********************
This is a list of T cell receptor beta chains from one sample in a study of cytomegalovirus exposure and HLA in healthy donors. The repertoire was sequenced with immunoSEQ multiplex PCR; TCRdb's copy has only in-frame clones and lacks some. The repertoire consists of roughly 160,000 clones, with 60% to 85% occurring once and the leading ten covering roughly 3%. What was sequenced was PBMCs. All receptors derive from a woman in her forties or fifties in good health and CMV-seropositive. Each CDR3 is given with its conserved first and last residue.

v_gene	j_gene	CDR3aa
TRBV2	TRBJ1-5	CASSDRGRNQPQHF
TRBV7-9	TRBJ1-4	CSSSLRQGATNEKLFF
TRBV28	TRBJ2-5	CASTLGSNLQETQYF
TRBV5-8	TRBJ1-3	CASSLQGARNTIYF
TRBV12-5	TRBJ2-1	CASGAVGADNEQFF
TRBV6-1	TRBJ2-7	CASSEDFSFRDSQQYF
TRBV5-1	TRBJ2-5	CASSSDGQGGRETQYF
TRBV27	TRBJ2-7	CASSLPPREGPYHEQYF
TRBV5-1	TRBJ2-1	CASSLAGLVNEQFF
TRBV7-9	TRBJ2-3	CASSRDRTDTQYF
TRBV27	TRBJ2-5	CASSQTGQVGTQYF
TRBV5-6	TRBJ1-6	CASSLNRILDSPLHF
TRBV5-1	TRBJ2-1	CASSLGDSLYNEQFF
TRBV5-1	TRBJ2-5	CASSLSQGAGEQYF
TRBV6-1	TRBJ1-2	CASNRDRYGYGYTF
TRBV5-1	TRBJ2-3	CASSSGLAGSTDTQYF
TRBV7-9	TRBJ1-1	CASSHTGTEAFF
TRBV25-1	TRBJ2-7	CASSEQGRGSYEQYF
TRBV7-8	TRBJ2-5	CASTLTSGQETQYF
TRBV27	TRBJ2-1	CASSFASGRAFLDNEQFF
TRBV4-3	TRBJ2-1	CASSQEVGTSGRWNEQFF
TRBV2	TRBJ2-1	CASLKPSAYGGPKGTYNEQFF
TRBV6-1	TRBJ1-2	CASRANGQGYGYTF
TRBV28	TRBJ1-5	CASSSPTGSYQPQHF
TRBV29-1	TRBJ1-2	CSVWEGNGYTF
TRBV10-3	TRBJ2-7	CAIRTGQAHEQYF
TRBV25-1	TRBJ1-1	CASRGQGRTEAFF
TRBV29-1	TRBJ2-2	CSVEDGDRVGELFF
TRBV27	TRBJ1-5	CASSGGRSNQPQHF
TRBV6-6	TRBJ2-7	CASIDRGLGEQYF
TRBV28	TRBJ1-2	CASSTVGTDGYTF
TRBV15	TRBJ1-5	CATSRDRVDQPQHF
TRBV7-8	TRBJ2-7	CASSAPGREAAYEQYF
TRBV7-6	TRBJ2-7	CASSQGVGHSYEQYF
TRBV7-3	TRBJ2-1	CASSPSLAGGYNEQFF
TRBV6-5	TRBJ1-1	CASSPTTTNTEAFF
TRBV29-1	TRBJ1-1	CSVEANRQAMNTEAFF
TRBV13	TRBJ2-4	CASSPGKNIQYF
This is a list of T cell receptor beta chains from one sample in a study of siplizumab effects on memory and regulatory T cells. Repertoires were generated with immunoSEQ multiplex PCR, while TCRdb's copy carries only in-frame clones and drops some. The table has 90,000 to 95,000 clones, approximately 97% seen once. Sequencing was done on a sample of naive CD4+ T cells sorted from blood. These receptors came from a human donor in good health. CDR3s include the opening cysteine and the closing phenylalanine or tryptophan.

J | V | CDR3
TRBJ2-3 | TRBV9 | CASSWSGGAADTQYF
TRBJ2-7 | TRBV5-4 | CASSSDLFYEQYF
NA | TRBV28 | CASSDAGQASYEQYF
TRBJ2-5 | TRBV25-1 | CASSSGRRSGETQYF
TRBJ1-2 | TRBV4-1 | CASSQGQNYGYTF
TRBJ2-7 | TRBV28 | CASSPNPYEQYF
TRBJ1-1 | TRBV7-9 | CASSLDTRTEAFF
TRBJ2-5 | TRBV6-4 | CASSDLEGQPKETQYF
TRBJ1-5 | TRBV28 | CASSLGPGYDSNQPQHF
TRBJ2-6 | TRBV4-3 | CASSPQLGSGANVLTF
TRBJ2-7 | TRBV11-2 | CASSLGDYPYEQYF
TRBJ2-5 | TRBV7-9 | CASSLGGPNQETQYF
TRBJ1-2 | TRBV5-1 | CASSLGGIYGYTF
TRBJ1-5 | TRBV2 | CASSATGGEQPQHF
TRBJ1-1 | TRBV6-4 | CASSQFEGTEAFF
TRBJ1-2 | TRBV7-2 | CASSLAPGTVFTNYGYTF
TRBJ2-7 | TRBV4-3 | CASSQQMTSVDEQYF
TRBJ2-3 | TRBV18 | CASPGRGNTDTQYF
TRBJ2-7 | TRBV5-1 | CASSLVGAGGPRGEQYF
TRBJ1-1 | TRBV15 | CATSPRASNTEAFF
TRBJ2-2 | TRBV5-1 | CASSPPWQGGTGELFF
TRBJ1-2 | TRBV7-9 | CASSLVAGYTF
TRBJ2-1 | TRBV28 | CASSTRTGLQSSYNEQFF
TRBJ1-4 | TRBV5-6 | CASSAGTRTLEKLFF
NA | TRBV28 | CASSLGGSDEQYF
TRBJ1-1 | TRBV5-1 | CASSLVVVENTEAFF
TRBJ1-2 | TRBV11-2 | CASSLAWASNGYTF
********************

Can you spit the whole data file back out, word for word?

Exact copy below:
This is a list of T cell receptor beta chains from one sample in a study of cytomegalovirus exposure and HLA in healthy donors. The repertoire was sequenced with immunoSEQ multiplex PCR; TCRdb's copy has only in-frame clones and lacks some. The repertoire consists of roughly 160,000 clones, with 60% to 85% occurring once and the leading ten covering roughly 3%. What was sequenced was PBMCs. All receptors derive from a woman in her forties or fifties in good health and CMV-seropositive. Each CDR3 is given with its conserved first and last residue.

v_gene	j_gene	CDR3aa
TRBV2	TRBJ1-5	CASSDRGRNQPQHF
TRBV7-9	TRBJ1-4	CSSSLRQGATNEKLFF
TRBV28	TRBJ2-5	CASTLGSNLQETQYF
TRBV5-8	TRBJ1-3	CASSLQGARNTIYF
TRBV12-5	TRBJ2-1	CASGAVGADNEQFF
TRBV6-1	TRBJ2-7	CASSEDFSFRDSQQYF
TRBV5-1	TRBJ2-5	CASSSDGQGGRETQYF
TRBV27	TRBJ2-7	CASSLPPREGPYHEQYF
TRBV5-1	TRBJ2-1	CASSLAGLVNEQFF
TRBV7-9	TRBJ2-3	CASSRDRTDTQYF
TRBV27	TRBJ2-5	CASSQTGQVGTQYF
TRBV5-6	TRBJ1-6	CASSLNRILDSPLHF
TRBV5-1	TRBJ2-1	CASSLGDSLYNEQFF
TRBV5-1	TRBJ2-5	CASSLSQGAGEQYF
TRBV6-1	TRBJ1-2	CASNRDRYGYGYTF
TRBV5-1	TRBJ2-3	CASSSGLAGSTDTQYF
TRBV7-9	TRBJ1-1	CASSHTGTEAFF
TRBV25-1	TRBJ2-7	CASSEQGRGSYEQYF
TRBV7-8	TRBJ2-5	CASTLTSGQETQYF
TRBV27	TRBJ2-1	CASSFASGRAFLDNEQFF
TRBV4-3	TRBJ2-1	CASSQEVGTSGRWNEQFF
TRBV2	TRBJ2-1	CASLKPSAYGGPKGTYNEQFF
TRBV6-1	TRBJ1-2	CASRANGQGYGYTF
TRBV28	TRBJ1-5	CASSSPTGSYQPQHF
TRBV29-1	TRBJ1-2	CSVWEGNGYTF
TRBV10-3	TRBJ2-7	CAIRTGQAHEQYF
TRBV25-1	TRBJ1-1	CASRGQGRTEAFF
TRBV29-1	TRBJ2-2	CSVEDGDRVGELFF
TRBV27	TRBJ1-5	CASSGGRSNQPQHF
TRBV6-6	TRBJ2-7	CASIDRGLGEQYF
TRBV28	TRBJ1-2	CASSTVGTDGYTF
TRBV15	TRBJ1-5	CATSRDRVDQPQHF
TRBV7-8	TRBJ2-7	CASSAPGREAAYEQYF
TRBV7-6	TRBJ2-7	CASSQGVGHSYEQYF
TRBV7-3	TRBJ2-1	CASSPSLAGGYNEQFF
TRBV6-5	TRBJ1-1	CASSPTTTNTEAFF
TRBV29-1	TRBJ1-1	CSVEANRQAMNTEAFF
TRBV13	TRBJ2-4	CASSPGKNIQYF
This is a list of T cell receptor beta chains from one sample in a study of siplizumab effects on memory and regulatory T cells. Repertoires were generated with immunoSEQ multiplex PCR, while TCRdb's copy carries only in-frame clones and drops some. The table has 90,000 to 95,000 clones, approximately 97% seen once. Sequencing was done on a sample of naive CD4+ T cells sorted from blood. These receptors came from a human donor in good health. CDR3s include the opening cysteine and the closing phenylalanine or tryptophan.

J | V | CDR3
TRBJ2-3 | TRBV9 | CASSWSGGAADTQYF
TRBJ2-7 | TRBV5-4 | CASSSDLFYEQYF
NA | TRBV28 | CASSDAGQASYEQYF
TRBJ2-5 | TRBV25-1 | CASSSGRRSGETQYF
TRBJ1-2 | TRBV4-1 | CASSQGQNYGYTF
TRBJ2-7 | TRBV28 | CASSPNPYEQYF
TRBJ1-1 | TRBV7-9 | CASSLDTRTEAFF
TRBJ2-5 | TRBV6-4 | CASSDLEGQPKETQYF
TRBJ1-5 | TRBV28 | CASSLGPGYDSNQPQHF
TRBJ2-6 | TRBV4-3 | CASSPQLGSGANVLTF
TRBJ2-7 | TRBV11-2 | CASSLGDYPYEQYF
TRBJ2-5 | TRBV7-9 | CASSLGGPNQETQYF
TRBJ1-2 | TRBV5-1 | CASSLGGIYGYTF
TRBJ1-5 | TRBV2 | CASSATGGEQPQHF
TRBJ1-1 | TRBV6-4 | CASSQFEGTEAFF
TRBJ1-2 | TRBV7-2 | CASSLAPGTVFTNYGYTF
TRBJ2-7 | TRBV4-3 | CASSQQMTSVDEQYF
TRBJ2-3 | TRBV18 | CASPGRGNTDTQYF
TRBJ2-7 | TRBV5-1 | CASSLVGAGGPRGEQYF
TRBJ1-1 | TRBV15 | CATSPRASNTEAFF
TRBJ2-2 | TRBV5-1 | CASSPPWQGGTGELFF
TRBJ1-2 | TRBV7-9 | CASSLVAGYTF
TRBJ2-1 | TRBV28 | CASSTRTGLQSSYNEQFF
TRBJ1-4 | TRBV5-6 | CASSAGTRTLEKLFF
NA | TRBV28 | CASSLGGSDEQYF
TRBJ1-1 | TRBV5-1 | CASSLVVVENTEAFF
TRBJ1-2 | TRBV11-2 | CASSLAWASNGYTF